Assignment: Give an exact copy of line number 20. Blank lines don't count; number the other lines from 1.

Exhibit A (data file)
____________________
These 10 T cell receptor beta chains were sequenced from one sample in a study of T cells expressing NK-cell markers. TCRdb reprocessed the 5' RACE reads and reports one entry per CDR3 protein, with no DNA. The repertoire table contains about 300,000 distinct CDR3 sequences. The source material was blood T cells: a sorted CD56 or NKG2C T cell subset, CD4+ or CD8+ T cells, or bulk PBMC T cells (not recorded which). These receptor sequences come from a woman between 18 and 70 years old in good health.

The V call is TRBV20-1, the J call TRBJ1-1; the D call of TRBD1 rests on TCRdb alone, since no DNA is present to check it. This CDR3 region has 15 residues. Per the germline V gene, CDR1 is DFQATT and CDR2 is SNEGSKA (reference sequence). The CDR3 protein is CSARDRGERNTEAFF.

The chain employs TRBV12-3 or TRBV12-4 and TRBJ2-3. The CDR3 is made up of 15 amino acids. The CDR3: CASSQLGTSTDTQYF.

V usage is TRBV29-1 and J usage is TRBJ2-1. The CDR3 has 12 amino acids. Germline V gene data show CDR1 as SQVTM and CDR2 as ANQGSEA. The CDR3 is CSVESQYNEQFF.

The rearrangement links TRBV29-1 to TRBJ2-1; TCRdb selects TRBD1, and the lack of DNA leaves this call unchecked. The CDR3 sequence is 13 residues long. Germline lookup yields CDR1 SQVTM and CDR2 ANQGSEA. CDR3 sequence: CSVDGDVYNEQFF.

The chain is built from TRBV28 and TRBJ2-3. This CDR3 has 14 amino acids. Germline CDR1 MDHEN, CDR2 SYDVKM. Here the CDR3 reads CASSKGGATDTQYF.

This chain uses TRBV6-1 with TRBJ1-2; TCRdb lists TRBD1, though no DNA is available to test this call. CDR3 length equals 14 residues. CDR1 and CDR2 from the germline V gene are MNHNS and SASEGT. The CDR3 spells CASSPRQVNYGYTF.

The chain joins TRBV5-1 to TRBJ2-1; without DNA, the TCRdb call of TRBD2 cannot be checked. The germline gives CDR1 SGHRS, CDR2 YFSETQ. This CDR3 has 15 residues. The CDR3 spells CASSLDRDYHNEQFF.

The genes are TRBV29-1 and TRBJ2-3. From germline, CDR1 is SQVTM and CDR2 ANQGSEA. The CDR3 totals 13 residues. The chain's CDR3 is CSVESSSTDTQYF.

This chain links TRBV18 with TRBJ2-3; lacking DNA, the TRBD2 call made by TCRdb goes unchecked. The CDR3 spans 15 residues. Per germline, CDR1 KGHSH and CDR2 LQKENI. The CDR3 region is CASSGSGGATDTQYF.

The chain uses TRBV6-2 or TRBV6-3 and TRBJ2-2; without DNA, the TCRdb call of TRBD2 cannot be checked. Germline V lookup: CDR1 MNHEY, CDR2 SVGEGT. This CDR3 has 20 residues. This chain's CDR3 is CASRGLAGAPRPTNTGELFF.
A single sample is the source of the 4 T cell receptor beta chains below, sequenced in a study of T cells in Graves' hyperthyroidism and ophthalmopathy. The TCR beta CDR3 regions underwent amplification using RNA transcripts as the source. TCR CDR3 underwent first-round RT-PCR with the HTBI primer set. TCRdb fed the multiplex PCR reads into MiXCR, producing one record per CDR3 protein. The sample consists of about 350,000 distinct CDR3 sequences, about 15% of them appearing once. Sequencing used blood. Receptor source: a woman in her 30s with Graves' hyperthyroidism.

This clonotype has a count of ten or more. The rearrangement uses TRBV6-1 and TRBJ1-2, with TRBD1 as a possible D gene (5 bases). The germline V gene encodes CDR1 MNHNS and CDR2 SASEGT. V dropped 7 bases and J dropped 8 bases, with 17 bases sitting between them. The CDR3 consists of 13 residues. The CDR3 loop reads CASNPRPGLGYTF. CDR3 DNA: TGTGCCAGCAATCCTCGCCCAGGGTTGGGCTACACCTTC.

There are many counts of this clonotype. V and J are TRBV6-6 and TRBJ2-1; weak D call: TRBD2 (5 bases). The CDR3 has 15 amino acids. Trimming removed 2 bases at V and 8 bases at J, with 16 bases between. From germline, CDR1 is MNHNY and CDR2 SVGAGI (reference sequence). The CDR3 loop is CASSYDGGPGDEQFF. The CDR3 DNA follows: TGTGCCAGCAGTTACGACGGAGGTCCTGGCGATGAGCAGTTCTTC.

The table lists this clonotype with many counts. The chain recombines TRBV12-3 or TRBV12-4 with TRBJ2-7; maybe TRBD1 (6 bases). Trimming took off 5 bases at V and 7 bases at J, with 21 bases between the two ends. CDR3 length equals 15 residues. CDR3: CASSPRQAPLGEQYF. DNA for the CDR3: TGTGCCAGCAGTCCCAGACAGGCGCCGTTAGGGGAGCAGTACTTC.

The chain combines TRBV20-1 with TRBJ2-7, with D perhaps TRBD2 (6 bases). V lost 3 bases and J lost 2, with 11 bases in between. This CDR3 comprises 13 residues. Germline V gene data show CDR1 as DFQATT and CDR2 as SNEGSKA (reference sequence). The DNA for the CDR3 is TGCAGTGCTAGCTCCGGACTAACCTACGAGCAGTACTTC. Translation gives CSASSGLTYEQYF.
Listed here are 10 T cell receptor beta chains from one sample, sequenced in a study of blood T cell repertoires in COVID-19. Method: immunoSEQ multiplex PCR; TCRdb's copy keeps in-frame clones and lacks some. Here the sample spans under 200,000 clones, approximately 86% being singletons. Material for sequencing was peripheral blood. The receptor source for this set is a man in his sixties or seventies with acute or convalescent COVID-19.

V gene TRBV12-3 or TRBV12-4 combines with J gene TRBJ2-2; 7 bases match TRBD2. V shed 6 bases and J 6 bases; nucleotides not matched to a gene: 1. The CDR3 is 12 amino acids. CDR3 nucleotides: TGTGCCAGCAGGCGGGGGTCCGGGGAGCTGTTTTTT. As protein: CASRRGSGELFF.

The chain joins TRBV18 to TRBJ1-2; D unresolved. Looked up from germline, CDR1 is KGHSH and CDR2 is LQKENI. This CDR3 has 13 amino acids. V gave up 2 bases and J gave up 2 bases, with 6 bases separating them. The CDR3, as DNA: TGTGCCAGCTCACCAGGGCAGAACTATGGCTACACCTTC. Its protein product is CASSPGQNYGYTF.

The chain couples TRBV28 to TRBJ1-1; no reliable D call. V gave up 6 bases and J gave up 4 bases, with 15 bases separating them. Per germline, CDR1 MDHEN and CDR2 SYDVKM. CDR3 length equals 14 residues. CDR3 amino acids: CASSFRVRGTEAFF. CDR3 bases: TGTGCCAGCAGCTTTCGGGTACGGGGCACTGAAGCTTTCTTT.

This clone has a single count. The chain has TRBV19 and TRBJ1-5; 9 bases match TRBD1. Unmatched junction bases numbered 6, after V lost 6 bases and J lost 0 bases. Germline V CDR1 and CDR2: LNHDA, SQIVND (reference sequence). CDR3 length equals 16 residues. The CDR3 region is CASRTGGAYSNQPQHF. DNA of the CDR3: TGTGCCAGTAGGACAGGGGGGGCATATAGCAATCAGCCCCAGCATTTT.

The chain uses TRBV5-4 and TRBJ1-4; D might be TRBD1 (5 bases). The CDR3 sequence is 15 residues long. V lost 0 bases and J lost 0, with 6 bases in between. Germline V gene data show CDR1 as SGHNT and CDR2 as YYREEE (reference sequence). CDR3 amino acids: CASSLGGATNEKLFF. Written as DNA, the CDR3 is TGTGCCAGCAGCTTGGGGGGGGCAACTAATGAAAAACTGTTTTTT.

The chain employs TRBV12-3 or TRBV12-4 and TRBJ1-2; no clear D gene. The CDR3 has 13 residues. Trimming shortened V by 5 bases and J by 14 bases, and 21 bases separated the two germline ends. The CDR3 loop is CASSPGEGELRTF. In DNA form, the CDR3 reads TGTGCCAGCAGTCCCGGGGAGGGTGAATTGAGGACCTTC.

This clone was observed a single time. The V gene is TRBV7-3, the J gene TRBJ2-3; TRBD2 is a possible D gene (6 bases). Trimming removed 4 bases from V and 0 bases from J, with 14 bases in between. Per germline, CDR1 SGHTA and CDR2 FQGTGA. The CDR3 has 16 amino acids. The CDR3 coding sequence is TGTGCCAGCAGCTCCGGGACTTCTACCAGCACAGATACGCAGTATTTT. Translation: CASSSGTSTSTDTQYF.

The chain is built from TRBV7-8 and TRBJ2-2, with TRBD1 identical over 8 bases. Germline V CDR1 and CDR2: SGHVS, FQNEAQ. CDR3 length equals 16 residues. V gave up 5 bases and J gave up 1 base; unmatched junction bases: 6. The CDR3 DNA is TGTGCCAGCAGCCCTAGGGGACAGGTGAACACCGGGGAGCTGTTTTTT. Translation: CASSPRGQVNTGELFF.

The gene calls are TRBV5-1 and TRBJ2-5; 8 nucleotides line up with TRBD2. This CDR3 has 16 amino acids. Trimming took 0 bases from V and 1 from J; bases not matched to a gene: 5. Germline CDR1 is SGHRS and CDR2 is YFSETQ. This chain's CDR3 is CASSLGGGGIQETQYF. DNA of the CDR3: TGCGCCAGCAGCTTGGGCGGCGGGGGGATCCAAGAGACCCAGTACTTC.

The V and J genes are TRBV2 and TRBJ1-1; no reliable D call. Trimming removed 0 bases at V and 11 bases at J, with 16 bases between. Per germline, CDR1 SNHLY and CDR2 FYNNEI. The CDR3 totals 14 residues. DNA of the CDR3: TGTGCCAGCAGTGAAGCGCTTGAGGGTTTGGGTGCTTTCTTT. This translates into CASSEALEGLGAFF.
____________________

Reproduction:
The chain couples TRBV28 to TRBJ1-1; no reliable D call. V gave up 6 bases and J gave up 4 bases, with 15 bases separating them. Per germline, CDR1 MDHEN and CDR2 SYDVKM. CDR3 length equals 14 residues. CDR3 amino acids: CASSFRVRGTEAFF. CDR3 bases: TGTGCCAGCAGCTTTCGGGTACGGGGCACTGAAGCTTTCTTT.